Developing ancestry-specific reference populations
One of the main factors to consider when building a reference population is to ensure that the genetic ancestry of the population matches that of the individual(s) for whom you are planning to predict risk. A reference population needs to have the necessary genetic and clinical data needed to build a prediction model that can be used on new individuals like Maria. It’s also helpful — although not essential — that the PRS we’re using was also developed in an ancestry group that matches Maria’s genetic ancestry.
Why do we need to match for ancestry? There are two main reasons. The first is that the genetic associations that feed into the PRS are related to the ancestry of the population(s) used in the PRS Training dataset from the original genome-wide association study (GWAS). Most of these associations are not actual disease-causing variants, but ‘tag’ them, meaning that they are located close to the causal variant in the genome, but aren’t the actual causal variant. The ability of these associations to tag the causal variant depends on the underlying genetic background around the causal variant, which differs in different ancestries. So a variant in strong association with disease in the Training dataset population(s) may be less well associated in the reference population used to develop our prediction model. The ability of a PRS to predict disease in a population is dependent on that population’s ancestry.
Secondly, the frequency of a variant in a population is important. Although in general the frequency of variants across populations is correlated, this is never perfect. Some variants are more common in one population than another. If these variants are in a PRS, then the resulting score predicted on an individual from one population may be inflated, not because of higher disease risk, but because they happen to have more effect alleles because of their ancestry. We can account for this by adjusting PRS based on an assessment of genetic ancestry using principal components analysis.
In general, reference populations containing individuals from continental level ancestry groups (European, American, Asian, African) are used because the tradeoff between size (usually in the thousands to tens of thousands) and ancestry similarity is acceptable. In some cases there is enough data and diversity to split these groups further (e.g. East Asian and South Asian) and even to country level in situations where national biobanks have made large quantities of data available (e.g. Japan, Finland, and the UK). This is possible because there is a strong correlation between geography and genetics, with people who live nearby tending to have more similar DNA and thus more similar genetic ancestry.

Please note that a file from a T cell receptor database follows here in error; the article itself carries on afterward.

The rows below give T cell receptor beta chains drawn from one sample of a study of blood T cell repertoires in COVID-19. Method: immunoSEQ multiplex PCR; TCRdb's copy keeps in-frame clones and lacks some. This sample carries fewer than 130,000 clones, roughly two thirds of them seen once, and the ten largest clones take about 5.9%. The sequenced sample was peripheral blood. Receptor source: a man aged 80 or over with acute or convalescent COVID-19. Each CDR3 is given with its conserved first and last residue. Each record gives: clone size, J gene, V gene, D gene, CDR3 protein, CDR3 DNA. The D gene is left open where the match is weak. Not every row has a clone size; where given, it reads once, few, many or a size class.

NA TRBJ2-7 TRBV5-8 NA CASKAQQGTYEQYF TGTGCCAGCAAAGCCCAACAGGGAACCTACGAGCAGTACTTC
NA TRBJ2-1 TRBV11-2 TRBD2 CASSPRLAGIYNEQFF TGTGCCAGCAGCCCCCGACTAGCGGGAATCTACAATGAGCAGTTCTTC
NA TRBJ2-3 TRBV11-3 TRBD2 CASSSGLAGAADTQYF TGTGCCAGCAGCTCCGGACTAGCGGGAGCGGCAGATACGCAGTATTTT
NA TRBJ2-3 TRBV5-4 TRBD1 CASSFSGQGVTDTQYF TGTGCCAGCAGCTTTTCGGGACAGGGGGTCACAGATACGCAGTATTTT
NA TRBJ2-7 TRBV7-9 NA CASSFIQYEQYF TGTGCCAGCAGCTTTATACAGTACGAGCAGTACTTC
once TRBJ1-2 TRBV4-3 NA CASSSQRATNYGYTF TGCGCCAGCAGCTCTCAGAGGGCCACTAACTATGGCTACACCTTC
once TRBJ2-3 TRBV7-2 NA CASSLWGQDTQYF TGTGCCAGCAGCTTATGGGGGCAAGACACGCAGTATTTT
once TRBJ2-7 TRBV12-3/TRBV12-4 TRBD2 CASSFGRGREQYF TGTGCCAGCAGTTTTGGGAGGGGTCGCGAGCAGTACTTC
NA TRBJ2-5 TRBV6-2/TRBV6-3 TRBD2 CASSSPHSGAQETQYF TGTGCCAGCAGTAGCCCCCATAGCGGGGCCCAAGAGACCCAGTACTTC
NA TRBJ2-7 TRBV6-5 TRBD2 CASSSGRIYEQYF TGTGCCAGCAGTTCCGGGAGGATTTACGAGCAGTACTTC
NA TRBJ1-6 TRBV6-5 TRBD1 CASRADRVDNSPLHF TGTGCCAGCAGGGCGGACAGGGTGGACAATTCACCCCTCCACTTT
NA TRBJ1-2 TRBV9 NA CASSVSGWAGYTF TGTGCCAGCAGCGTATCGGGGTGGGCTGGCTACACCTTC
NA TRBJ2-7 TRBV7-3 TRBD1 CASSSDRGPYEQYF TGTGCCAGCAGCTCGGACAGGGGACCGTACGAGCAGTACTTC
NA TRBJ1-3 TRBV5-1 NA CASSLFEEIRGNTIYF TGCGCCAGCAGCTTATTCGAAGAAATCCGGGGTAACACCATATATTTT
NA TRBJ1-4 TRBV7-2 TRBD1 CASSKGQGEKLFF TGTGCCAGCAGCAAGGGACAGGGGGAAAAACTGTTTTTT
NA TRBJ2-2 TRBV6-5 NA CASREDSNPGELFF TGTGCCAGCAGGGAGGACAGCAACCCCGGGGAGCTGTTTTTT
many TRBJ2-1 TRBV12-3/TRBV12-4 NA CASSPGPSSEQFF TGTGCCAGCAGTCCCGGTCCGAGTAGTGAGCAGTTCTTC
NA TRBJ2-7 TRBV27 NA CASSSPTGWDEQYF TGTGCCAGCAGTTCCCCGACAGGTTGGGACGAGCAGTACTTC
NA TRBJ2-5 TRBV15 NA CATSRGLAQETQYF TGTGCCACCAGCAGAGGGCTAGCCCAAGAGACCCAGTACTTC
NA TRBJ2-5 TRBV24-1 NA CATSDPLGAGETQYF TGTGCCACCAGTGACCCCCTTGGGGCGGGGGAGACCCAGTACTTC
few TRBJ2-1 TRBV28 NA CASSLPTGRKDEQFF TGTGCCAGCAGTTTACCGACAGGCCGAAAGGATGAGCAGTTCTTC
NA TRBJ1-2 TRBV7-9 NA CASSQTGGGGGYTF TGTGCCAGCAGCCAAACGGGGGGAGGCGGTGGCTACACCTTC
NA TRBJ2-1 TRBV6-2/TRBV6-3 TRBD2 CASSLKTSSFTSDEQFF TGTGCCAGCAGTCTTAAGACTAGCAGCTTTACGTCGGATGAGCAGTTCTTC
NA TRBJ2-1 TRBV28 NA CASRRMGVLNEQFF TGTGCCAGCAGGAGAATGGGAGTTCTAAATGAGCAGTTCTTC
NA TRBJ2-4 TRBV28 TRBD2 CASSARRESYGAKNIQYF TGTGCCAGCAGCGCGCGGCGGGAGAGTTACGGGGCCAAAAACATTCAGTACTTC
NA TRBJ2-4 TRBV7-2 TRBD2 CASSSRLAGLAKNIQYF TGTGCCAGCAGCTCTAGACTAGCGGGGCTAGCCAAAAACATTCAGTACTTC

PRS percentile to relative and absolute risk
If Maria’s genetic ancestry is European, then we can define the reference population based on many thousands of women who are European that we have data for. A good example of such a dataset is the UK Biobank. Because we know about disease in this reference population, we can identify Maria’s relative risk by comparing disease outcomes in women with her PRS to those with either average or lower scores.
We can also build absolute risk models based on PRS and other relevant risk factors and use this to predict the risk conferred by different PRS percentiles of the PRS distribution in combination with these other risk factors. Doing so means that we can reassess how Maria’s PRS percentile equates to risk in this population by calculating the risk of disease for women in the reference population with the same PRS.
If Maria is not European, we can adjust the PRS for ancestry, although this is predicated on having enough genetic data from an ancestry-specific reference population to account for the effect of ancestry on the PRS. Principal components can be used to adjust both the ancestry-specific population and Maria’s PRS for ancestry, which can then be used to build a risk model.
However, we don’t know the risk conferred by this PRS in this ancestry, so we can’t use the same clinical model that has been developed on European ancestry individuals. We need to reassess the association between the adjusted PRS and clinical risk in the non-European ancestry population. This requires both clinical and genetic data on the same individuals, which can for example be accessed from prospective studies such as eMERGE and the UK Biobank, where data from tens of thousands of non-European ancestry individuals is available.
In the absence of an ancestry-specific reference population with clinical data it is not possible to translate the adjusted PRS into an estimate of risk.